Applying clinical audit for quality improvement in canine dystocia cases seen at a UK primary-care emergency practice

summary of:
Applying clinical audit for quality improvement in canine dystocia cases seen at a UK primary-care emergency practice
puppies feeding from mother
Leicester, L, Reid, A, Gilbert, S, Marshall, R, O’Neill, DG.
Published in:
January 2023
Type of access:

Open access

In our edition of: Apr 2023
In our categories of: small animals

our summary:

Leicester, L., Reid, A., Gilbert, S., Marshall, R. and O’Neill, D.G. (2023) Applying clinical audit for quality improvement in canine dystocia cases seen at a UK primary-care emergency practice. Veterinary Record, e2485

The aim of this study was to report the opportunities and challenges associated with designing and implementing a clinical audit as part of a quality Improvement (QI) project in primary care emergency practice. The specific objectives of the particular QI project were to design and implement a continuous QI process for the clinical management of canine dystocia cases.

The clinical audit was carried out in three phases at a UK out-of-hours emergency provider. The first phase involved identifying all canine dystocia cases from the patient records within the population of female entire dogs seen between September 2012-February 2014. Data on nine key clinical outcomes was extracted. A checklist of specific safety-critical actions for the clinical management of canine dystocia cases was introduced and updated information on canine dystocia and fetal monitoring was shared with employees.

For the second phase which took place in 2019, 21 clinical auditors were recruited to develop an evidence-based standard operating procedure for further data collection and monitoring of dystocia cases. The patient records for canine dystocia cases seen between June 2018 and May 2019 were then analysed and data extracted on 21 clinical questions. A consensus-driven standard for the recording of fetal heart rates was sought and a long-term target of achieving this in 75% of dystocia cases was set. Further knowledge dissemination took place including updated guidelines, additional information resources and an interactive online education event. Data on the number of learners who accessed each resource was gathered in the six months following these activities.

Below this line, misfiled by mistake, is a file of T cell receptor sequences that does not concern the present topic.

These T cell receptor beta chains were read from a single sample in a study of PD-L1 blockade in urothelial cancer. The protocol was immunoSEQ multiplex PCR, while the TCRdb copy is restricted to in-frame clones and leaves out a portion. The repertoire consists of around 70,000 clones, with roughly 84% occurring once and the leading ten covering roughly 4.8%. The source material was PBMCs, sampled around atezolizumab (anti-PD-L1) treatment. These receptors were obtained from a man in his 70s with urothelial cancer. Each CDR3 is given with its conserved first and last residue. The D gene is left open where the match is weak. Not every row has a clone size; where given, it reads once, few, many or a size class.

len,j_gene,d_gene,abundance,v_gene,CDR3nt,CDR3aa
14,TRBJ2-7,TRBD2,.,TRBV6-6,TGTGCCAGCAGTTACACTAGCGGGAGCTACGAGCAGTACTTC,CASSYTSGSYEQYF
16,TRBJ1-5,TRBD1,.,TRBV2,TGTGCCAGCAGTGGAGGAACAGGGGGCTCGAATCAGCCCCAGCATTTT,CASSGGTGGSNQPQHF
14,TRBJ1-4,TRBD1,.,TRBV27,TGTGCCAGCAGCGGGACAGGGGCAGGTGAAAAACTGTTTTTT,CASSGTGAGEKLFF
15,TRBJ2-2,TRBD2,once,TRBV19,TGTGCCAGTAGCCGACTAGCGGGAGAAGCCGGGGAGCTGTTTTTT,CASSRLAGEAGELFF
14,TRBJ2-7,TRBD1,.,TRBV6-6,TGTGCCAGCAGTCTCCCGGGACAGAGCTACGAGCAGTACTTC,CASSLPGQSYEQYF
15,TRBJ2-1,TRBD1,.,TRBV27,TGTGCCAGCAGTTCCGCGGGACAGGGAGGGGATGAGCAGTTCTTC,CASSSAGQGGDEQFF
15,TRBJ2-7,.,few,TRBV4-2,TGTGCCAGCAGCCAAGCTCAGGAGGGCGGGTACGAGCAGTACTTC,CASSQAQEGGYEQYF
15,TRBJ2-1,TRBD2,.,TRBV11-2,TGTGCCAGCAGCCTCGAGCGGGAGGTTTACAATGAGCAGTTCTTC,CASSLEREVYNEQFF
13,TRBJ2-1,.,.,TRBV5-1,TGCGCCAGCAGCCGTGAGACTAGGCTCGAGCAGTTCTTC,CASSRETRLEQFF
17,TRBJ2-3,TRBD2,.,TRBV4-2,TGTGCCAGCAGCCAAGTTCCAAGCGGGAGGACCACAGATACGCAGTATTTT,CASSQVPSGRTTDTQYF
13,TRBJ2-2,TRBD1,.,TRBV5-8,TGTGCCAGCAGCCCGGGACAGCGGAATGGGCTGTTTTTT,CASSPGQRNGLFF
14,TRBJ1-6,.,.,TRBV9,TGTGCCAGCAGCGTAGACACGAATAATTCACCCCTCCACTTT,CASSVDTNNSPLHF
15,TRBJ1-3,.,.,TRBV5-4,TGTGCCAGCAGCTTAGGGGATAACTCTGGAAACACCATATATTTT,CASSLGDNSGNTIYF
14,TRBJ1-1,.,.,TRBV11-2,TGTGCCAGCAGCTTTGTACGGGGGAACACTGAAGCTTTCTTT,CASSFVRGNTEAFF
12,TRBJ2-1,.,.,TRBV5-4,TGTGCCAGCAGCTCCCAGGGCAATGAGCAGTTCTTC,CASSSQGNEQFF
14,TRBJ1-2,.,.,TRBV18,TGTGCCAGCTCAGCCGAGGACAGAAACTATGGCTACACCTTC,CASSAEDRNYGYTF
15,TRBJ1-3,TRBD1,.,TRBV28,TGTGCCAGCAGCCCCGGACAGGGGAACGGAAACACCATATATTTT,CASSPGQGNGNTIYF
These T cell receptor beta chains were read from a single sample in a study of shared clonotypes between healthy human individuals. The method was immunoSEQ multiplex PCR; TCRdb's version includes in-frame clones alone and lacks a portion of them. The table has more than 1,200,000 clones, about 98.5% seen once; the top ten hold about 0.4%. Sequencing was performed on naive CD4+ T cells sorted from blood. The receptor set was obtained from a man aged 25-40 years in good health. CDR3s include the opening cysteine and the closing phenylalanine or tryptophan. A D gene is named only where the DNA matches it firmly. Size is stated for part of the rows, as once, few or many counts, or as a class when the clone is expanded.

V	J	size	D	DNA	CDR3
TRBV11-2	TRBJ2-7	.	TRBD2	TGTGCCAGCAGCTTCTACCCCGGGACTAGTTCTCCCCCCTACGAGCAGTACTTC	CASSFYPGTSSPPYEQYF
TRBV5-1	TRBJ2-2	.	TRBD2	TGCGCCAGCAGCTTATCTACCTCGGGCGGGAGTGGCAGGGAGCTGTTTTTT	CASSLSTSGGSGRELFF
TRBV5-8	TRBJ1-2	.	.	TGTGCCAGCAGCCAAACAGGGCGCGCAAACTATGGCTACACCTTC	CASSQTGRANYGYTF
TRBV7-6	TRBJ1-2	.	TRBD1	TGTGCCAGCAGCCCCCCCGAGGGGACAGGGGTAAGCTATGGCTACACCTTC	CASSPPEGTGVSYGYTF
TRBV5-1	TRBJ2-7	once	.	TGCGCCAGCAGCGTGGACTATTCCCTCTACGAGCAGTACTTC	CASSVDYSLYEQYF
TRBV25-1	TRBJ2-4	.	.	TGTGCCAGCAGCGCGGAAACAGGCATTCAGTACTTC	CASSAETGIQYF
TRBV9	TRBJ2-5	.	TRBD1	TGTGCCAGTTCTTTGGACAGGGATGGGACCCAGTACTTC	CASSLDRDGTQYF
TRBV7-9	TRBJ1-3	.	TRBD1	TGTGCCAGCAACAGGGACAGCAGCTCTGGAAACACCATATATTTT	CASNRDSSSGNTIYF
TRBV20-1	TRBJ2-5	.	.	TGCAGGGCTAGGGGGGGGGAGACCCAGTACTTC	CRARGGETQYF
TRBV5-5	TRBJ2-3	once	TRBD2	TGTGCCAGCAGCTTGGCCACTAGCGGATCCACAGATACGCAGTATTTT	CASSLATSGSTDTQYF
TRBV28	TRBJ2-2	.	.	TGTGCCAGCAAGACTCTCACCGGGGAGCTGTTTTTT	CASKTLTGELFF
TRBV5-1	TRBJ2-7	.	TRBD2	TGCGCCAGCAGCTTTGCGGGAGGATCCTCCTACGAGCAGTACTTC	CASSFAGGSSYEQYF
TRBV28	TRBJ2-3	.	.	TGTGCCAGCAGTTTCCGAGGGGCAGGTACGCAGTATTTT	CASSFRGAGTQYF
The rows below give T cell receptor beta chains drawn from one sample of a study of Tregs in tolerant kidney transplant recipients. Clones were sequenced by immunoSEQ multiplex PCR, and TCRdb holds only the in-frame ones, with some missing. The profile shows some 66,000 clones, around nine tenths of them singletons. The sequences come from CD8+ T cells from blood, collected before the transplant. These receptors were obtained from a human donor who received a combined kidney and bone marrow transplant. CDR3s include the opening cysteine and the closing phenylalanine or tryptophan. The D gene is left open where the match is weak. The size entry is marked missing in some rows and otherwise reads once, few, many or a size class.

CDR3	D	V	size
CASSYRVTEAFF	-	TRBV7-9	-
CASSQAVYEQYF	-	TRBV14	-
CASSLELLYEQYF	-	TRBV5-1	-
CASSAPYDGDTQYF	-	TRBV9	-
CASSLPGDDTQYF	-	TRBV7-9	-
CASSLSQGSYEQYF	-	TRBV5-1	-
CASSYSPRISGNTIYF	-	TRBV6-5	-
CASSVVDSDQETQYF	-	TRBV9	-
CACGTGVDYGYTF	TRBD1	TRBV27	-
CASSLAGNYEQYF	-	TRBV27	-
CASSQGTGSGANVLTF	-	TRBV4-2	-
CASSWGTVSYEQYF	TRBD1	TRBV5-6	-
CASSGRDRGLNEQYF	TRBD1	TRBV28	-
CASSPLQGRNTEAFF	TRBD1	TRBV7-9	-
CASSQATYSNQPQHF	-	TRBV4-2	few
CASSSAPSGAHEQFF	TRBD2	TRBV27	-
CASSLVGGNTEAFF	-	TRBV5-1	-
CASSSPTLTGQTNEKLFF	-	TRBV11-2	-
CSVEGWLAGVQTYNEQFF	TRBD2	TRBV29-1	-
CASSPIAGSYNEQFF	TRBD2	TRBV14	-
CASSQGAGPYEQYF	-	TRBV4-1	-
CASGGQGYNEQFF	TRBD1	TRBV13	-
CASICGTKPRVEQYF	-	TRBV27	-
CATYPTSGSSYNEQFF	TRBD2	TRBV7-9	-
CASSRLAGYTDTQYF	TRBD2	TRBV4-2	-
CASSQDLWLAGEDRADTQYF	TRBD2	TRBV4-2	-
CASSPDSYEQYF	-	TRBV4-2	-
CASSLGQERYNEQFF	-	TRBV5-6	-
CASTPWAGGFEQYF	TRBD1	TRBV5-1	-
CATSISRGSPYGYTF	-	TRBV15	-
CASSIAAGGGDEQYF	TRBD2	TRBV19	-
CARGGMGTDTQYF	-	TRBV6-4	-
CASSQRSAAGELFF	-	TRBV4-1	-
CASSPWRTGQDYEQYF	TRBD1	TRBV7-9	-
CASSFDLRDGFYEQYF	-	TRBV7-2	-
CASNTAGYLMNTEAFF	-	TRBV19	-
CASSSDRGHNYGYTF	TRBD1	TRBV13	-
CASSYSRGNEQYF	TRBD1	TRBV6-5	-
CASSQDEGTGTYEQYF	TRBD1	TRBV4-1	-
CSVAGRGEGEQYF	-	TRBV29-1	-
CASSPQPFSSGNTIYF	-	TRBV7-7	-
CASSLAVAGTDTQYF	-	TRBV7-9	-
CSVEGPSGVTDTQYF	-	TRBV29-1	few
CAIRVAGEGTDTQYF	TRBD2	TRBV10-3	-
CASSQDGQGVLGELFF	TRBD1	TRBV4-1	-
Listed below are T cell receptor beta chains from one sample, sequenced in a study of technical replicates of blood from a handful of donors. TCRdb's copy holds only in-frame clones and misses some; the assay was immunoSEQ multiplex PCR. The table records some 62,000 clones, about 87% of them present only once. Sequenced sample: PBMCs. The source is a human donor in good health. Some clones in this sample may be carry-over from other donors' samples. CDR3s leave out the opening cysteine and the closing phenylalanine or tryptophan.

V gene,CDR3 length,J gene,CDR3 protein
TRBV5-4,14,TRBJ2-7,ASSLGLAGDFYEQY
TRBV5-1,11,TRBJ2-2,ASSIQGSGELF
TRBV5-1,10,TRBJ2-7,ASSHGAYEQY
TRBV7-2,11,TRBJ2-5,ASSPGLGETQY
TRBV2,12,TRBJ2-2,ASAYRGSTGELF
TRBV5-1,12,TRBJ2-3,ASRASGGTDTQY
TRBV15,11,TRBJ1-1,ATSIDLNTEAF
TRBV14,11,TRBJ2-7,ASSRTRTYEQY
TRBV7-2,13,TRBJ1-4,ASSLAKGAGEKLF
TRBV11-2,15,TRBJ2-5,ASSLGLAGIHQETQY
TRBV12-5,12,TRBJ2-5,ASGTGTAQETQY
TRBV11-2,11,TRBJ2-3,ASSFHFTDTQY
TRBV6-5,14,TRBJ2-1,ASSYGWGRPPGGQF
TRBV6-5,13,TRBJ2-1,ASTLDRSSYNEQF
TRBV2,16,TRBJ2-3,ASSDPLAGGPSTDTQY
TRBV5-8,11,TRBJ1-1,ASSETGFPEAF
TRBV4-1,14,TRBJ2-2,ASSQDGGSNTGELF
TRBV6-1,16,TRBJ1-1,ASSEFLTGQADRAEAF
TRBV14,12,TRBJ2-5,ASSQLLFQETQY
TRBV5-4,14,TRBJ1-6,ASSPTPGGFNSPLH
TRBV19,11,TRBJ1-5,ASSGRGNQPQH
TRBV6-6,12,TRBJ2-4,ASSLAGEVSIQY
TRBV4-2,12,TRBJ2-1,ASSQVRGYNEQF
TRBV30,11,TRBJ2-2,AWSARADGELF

For the final phase data was extracted for dystocia cases seen between June and August 2021, giving an interval of four weeks between the phase 2 knowledge dissemination and the phase 3 sampling. Infographics showing the results of the impact of the audit were shared and the working party became a permanent group.

Results of the audit showed that over the full audit cycle there were significant increases in the recording of bodyweight, recorded use of diagnostic imaging, recorded use of ultrasonography, recorded measurement of fetal heart rates and recorded use of oxytocin and calcium gluconate. During the same period there were significant decreases in the median first quantity (iu/dog) and median first dose of oxytocin (iu/kg).

Limitations of the study include the varying levels of detail and inconsistency of recording on the electronic patient records which made information in some areas e.g. neonatal mortality difficult to interpret.

Take Home

This study shows that it is feasible for a large scale clinical audit to be carried out in veterinary practice and that the clinical audit process can lead to improved clinical outcomes and provide learning opportunities for the veterinary team. Full details of this Clinical Audit are available as supporting  information online, this information should be read alongside the published paper.

The following may also be of interest:

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